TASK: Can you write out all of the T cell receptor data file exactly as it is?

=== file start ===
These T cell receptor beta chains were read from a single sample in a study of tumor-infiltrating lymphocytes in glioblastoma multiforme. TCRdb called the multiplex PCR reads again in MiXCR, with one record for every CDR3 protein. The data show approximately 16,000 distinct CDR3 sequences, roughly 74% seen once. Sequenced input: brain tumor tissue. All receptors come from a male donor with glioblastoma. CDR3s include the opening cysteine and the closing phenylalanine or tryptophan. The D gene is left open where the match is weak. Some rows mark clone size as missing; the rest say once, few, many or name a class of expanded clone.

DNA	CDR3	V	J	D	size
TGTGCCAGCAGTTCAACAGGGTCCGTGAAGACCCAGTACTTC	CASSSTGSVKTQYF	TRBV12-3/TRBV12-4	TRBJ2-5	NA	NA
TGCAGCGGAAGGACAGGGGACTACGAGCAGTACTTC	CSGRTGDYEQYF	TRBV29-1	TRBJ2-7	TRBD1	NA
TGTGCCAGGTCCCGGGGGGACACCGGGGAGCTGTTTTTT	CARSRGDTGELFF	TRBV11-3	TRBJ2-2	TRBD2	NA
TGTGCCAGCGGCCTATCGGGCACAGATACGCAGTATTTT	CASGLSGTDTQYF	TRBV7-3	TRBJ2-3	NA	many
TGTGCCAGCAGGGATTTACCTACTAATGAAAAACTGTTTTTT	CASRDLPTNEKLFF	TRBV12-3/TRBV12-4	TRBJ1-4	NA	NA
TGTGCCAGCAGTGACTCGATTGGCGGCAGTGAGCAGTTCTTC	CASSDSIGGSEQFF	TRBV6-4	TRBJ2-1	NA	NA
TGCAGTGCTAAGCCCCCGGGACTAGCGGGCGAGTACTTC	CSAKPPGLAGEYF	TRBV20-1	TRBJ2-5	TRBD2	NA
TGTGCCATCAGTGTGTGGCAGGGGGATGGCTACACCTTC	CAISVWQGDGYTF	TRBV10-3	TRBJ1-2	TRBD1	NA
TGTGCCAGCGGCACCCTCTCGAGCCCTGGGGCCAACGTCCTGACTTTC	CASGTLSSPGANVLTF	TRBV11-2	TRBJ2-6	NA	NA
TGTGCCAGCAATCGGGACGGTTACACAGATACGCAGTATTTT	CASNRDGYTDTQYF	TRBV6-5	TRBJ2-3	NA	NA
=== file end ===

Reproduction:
These T cell receptor beta chains were read from a single sample in a study of tumor-infiltrating lymphocytes in glioblastoma multiforme. TCRdb called the multiplex PCR reads again in MiXCR, with one record for every CDR3 protein. The data show approximately 16,000 distinct CDR3 sequences, roughly 74% seen once. Sequenced input: brain tumor tissue. All receptors come from a male donor with glioblastoma. CDR3s include the opening cysteine and the closing phenylalanine or tryptophan. The D gene is left open where the match is weak. Some rows mark clone size as missing; the rest say once, few, many or name a class of expanded clone.

DNA	CDR3	V	J	D	size
TGTGCCAGCAGTTCAACAGGGTCCGTGAAGACCCAGTACTTC	CASSSTGSVKTQYF	TRBV12-3/TRBV12-4	TRBJ2-5	NA	NA
TGCAGCGGAAGGACAGGGGACTACGAGCAGTACTTC	CSGRTGDYEQYF	TRBV29-1	TRBJ2-7	TRBD1	NA
TGTGCCAGGTCCCGGGGGGACACCGGGGAGCTGTTTTTT	CARSRGDTGELFF	TRBV11-3	TRBJ2-2	TRBD2	NA
TGTGCCAGCGGCCTATCGGGCACAGATACGCAGTATTTT	CASGLSGTDTQYF	TRBV7-3	TRBJ2-3	NA	many
TGTGCCAGCAGGGATTTACCTACTAATGAAAAACTGTTTTTT	CASRDLPTNEKLFF	TRBV12-3/TRBV12-4	TRBJ1-4	NA	NA
TGTGCCAGCAGTGACTCGATTGGCGGCAGTGAGCAGTTCTTC	CASSDSIGGSEQFF	TRBV6-4	TRBJ2-1	NA	NA
TGCAGTGCTAAGCCCCCGGGACTAGCGGGCGAGTACTTC	CSAKPPGLAGEYF	TRBV20-1	TRBJ2-5	TRBD2	NA
TGTGCCATCAGTGTGTGGCAGGGGGATGGCTACACCTTC	CAISVWQGDGYTF	TRBV10-3	TRBJ1-2	TRBD1	NA
TGTGCCAGCGGCACCCTCTCGAGCCCTGGGGCCAACGTCCTGACTTTC	CASGTLSSPGANVLTF	TRBV11-2	TRBJ2-6	NA	NA
TGTGCCAGCAATCGGGACGGTTACACAGATACGCAGTATTTT	CASNRDGYTDTQYF	TRBV6-5	TRBJ2-3	NA	NA